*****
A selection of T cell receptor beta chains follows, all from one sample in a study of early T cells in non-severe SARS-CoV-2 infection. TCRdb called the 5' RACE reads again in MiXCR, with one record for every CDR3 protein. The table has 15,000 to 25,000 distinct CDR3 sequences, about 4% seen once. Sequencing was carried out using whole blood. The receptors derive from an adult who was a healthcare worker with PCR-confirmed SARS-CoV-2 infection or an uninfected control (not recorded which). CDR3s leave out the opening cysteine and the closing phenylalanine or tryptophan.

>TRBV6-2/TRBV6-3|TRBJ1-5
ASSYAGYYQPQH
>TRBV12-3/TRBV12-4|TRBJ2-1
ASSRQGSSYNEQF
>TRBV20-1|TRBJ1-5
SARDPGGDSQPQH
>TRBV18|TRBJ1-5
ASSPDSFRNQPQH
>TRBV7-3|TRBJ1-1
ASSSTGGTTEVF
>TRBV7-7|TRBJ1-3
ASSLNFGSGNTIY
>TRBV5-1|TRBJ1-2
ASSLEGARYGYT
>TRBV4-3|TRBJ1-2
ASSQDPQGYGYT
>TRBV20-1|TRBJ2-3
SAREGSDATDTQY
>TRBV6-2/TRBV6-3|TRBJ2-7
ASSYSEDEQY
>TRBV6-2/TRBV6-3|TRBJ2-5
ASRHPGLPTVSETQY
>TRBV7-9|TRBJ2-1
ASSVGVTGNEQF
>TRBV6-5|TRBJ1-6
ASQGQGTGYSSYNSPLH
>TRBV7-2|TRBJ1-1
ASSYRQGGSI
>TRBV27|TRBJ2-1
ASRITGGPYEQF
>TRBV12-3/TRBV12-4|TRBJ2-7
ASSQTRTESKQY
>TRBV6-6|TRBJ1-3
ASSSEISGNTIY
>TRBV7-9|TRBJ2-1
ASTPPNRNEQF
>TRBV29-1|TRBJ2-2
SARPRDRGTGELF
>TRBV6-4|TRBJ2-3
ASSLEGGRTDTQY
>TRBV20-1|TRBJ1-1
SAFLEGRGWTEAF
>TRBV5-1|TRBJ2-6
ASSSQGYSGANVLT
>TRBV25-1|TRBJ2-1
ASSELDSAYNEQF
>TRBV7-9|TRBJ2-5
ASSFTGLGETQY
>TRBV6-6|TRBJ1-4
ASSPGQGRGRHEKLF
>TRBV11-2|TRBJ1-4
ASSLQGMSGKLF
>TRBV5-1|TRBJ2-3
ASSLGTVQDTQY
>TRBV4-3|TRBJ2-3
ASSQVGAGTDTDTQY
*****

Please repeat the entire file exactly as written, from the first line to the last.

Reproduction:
A selection of T cell receptor beta chains follows, all from one sample in a study of early T cells in non-severe SARS-CoV-2 infection. TCRdb called the 5' RACE reads again in MiXCR, with one record for every CDR3 protein. The table has 15,000 to 25,000 distinct CDR3 sequences, about 4% seen once. Sequencing was carried out using whole blood. The receptors derive from an adult who was a healthcare worker with PCR-confirmed SARS-CoV-2 infection or an uninfected control (not recorded which). CDR3s leave out the opening cysteine and the closing phenylalanine or tryptophan.

>TRBV6-2/TRBV6-3|TRBJ1-5
ASSYAGYYQPQH
>TRBV12-3/TRBV12-4|TRBJ2-1
ASSRQGSSYNEQF
>TRBV20-1|TRBJ1-5
SARDPGGDSQPQH
>TRBV18|TRBJ1-5
ASSPDSFRNQPQH
>TRBV7-3|TRBJ1-1
ASSSTGGTTEVF
>TRBV7-7|TRBJ1-3
ASSLNFGSGNTIY
>TRBV5-1|TRBJ1-2
ASSLEGARYGYT
>TRBV4-3|TRBJ1-2
ASSQDPQGYGYT
>TRBV20-1|TRBJ2-3
SAREGSDATDTQY
>TRBV6-2/TRBV6-3|TRBJ2-7
ASSYSEDEQY
>TRBV6-2/TRBV6-3|TRBJ2-5
ASRHPGLPTVSETQY
>TRBV7-9|TRBJ2-1
ASSVGVTGNEQF
>TRBV6-5|TRBJ1-6
ASQGQGTGYSSYNSPLH
>TRBV7-2|TRBJ1-1
ASSYRQGGSI
>TRBV27|TRBJ2-1
ASRITGGPYEQF
>TRBV12-3/TRBV12-4|TRBJ2-7
ASSQTRTESKQY
>TRBV6-6|TRBJ1-3
ASSSEISGNTIY
>TRBV7-9|TRBJ2-1
ASTPPNRNEQF
>TRBV29-1|TRBJ2-2
SARPRDRGTGELF
>TRBV6-4|TRBJ2-3
ASSLEGGRTDTQY
>TRBV20-1|TRBJ1-1
SAFLEGRGWTEAF
>TRBV5-1|TRBJ2-6
ASSSQGYSGANVLT
>TRBV25-1|TRBJ2-1
ASSELDSAYNEQF
>TRBV7-9|TRBJ2-5
ASSFTGLGETQY
>TRBV6-6|TRBJ1-4
ASSPGQGRGRHEKLF
>TRBV11-2|TRBJ1-4
ASSLQGMSGKLF
>TRBV5-1|TRBJ2-3
ASSLGTVQDTQY
>TRBV4-3|TRBJ2-3
ASSQVGAGTDTDTQY